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Wednesday, November 30, 2011

Identity of Anonymous Web Poster Protected by Illinois Court

As people increasingly turn to the internet for their news, online message boards and other forums are becoming a popular way for individuals to weigh in on current events and news stories.  Many users of these online message boards and forums post their comments and opinions using an anonymous user name.  Anyone familiar with these sites can attest to the diversity of opinions and viewpoints expressed by these anonymous posters, which can often be critical of a particular individual or topic and, in some cases, personally offensive.  The law is clear that anonymous speech is constitutionally protected. However, those protections do not extend to defamatory statements, raising the following questions:  (1) when is a particular comment defamatory such that it is not constitutionally protected and (2) can an individual discover the identity of an anonymous poster?

An Illinois appellate court addressed both of these questions recently in Stone v. Paddock Publications, Inc., 2011 IL. App (1st) 093386.  In that case, a village board trustee filed a defamation lawsuit relating to anonymous comments made against the trustee’s son.  An example of one of the anonymous poster’s comments is as follows:  “Seems like you are very willing to invite a man you only know from the internet over to your house – have you done it before, or do they usually invite you to their house?”  Other challenged comments are set out in the decision.  As part of her lawsuit against the anonymous poster, the trustee filed a petition seeking discovery of the poster’s identity.  The trial court granted the trustee’s petition, but the appellate court reversed the trial court’s decision. 

In reaching its decision, the appellate court created a new test for determining whether a plaintiff can pierce the veil of anonymity in online postings.  That test requires that a plaintiff establish that her complaint states a valid, legal claim for defamation.  If the plaintiff meets this initial test, then the court will order that the identity of an anonymous poster be revealed for use in the defamation lawsuit.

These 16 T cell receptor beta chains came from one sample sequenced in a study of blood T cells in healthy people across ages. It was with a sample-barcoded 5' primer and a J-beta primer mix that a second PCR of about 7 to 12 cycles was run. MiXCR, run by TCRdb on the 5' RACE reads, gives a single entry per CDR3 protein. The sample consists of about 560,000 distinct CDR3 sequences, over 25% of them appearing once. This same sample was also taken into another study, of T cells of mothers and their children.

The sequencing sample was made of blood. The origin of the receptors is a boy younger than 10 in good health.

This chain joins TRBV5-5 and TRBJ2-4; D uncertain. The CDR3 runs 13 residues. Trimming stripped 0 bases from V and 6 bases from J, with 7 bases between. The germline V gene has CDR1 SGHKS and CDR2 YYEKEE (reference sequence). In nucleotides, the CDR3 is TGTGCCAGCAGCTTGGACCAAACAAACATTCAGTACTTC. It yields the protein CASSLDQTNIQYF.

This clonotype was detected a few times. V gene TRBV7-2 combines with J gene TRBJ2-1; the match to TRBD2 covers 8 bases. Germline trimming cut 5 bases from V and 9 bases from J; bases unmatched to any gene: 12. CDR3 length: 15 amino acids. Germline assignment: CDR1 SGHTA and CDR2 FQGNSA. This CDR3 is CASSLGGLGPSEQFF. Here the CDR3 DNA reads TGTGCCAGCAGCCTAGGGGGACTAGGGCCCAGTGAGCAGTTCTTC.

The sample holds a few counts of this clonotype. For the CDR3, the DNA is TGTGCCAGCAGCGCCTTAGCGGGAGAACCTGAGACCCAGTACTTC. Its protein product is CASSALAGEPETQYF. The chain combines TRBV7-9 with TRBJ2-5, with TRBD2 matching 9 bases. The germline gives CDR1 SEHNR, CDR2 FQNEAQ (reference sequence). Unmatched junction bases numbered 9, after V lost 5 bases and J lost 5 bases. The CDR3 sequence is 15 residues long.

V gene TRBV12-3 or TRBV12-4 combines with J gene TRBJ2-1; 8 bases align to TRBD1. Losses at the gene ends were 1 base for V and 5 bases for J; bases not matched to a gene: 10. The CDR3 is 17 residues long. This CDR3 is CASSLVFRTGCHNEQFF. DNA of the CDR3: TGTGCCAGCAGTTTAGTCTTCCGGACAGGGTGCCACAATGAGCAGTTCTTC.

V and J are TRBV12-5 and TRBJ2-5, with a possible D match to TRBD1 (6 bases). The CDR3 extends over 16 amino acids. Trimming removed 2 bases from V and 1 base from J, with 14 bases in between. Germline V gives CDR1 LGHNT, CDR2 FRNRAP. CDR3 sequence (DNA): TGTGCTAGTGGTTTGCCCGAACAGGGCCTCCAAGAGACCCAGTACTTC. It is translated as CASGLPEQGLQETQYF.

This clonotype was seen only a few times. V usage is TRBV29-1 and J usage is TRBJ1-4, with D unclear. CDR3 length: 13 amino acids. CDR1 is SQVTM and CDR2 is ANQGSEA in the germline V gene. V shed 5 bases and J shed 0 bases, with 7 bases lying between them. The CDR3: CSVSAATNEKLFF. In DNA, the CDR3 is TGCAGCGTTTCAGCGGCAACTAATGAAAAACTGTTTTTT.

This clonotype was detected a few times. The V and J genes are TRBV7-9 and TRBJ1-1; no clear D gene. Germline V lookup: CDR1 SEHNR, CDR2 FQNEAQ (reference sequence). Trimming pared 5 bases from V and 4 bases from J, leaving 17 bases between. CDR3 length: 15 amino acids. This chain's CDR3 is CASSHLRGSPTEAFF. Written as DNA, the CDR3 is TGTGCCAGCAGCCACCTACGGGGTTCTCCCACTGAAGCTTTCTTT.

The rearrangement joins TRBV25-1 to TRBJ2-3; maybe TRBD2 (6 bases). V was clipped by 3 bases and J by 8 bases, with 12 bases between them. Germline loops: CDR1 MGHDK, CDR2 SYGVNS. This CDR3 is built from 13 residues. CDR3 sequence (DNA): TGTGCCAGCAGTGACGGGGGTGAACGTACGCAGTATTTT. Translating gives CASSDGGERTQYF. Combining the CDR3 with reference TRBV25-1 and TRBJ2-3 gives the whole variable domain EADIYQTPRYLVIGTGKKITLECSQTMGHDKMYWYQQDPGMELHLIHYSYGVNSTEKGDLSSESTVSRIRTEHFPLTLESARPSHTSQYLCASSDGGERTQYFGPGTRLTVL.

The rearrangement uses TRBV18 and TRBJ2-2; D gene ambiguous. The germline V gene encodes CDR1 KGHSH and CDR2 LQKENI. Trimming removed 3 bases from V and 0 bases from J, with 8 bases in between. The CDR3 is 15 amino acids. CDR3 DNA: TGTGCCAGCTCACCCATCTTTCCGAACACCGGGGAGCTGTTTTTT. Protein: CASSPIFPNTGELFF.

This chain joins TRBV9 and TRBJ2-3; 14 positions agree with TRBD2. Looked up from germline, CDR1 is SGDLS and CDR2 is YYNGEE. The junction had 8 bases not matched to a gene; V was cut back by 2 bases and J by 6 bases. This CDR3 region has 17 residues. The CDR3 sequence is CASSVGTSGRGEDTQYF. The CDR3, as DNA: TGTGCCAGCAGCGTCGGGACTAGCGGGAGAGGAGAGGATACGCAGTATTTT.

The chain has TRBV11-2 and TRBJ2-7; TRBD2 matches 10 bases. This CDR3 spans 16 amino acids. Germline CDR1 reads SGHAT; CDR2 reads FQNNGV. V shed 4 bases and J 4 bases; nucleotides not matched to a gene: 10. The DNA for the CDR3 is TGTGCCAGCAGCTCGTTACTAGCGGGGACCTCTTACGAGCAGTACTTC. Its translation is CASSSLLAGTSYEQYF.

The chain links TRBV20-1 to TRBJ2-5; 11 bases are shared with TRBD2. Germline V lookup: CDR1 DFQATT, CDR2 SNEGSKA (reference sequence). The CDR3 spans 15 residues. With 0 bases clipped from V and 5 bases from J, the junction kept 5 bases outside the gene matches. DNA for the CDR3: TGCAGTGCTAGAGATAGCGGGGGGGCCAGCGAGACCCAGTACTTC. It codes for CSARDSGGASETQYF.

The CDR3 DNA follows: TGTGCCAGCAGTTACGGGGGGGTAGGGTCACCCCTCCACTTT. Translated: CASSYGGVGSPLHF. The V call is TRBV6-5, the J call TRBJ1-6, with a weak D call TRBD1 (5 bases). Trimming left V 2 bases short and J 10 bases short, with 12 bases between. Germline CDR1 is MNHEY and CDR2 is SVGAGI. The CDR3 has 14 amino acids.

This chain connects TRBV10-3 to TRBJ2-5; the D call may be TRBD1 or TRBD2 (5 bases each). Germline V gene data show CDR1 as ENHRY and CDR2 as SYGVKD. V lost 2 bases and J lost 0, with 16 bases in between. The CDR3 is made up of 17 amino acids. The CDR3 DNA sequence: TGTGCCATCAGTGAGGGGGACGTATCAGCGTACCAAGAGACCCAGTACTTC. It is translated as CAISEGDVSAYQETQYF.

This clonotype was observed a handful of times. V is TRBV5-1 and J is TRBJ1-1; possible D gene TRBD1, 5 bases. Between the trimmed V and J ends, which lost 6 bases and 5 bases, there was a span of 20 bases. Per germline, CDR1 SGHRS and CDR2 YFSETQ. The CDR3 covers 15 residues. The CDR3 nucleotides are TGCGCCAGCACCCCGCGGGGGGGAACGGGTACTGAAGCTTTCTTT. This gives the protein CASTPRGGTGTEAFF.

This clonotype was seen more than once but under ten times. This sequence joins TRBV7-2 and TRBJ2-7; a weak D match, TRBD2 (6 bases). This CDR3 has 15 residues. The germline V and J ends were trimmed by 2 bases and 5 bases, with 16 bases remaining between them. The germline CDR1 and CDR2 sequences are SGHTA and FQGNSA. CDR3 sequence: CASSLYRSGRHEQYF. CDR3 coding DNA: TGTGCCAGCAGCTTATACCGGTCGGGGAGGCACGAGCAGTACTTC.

In applying the test to the facts of this case, the appellate court found that the trustee was not entitled to the information because she could not meet her burden to show that the statements against her son were defamatory.  Specifically, the court determined that no reasonable person would find that the statements by the anonymous poster “stated a fact.”  In addition, the court found that the statements could be subject to an innocent construction.  In ruling that the plaintiff was not entitled to release of the poster’s identity, the appellate court stated as follows:

While the law is clear that there is no right to defame another citizen, we cannot condone the inevitable fishing expeditions that would ensue were the trial court’s order to be upheld. Encouraging those easily offended by online commentary to sue to find the name of their ‘tormenters’ would surely lead to unnecessary litigation and would also have a chilling effect on the many citizens who choose to post anonymously on the countless comment boards for newspapers, magazines, websites and other information portals.  Putting publishers and website hosts in the position of being a ‘cyber-nanny’ is a noxious concept that offends our country’s long history of protecting anonymous speech.

While the appellate court refused to order the disclosure of the anonymous poster’s identity in this case, this decision certainly leaves the door open for another plaintiff under a different set of facts to obtain that information.  Online posters should be aware that their right to anonymous speech is not unlimited.


  1. Transparency can be difficult to argue online. They need to do other methods to properly identify.

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  2. People should learn to be responsible internet users. Freedom of speech is a right that should not be abused. It is all our responsibility to keep the information that we post on the internet reliable, honest, and clean.

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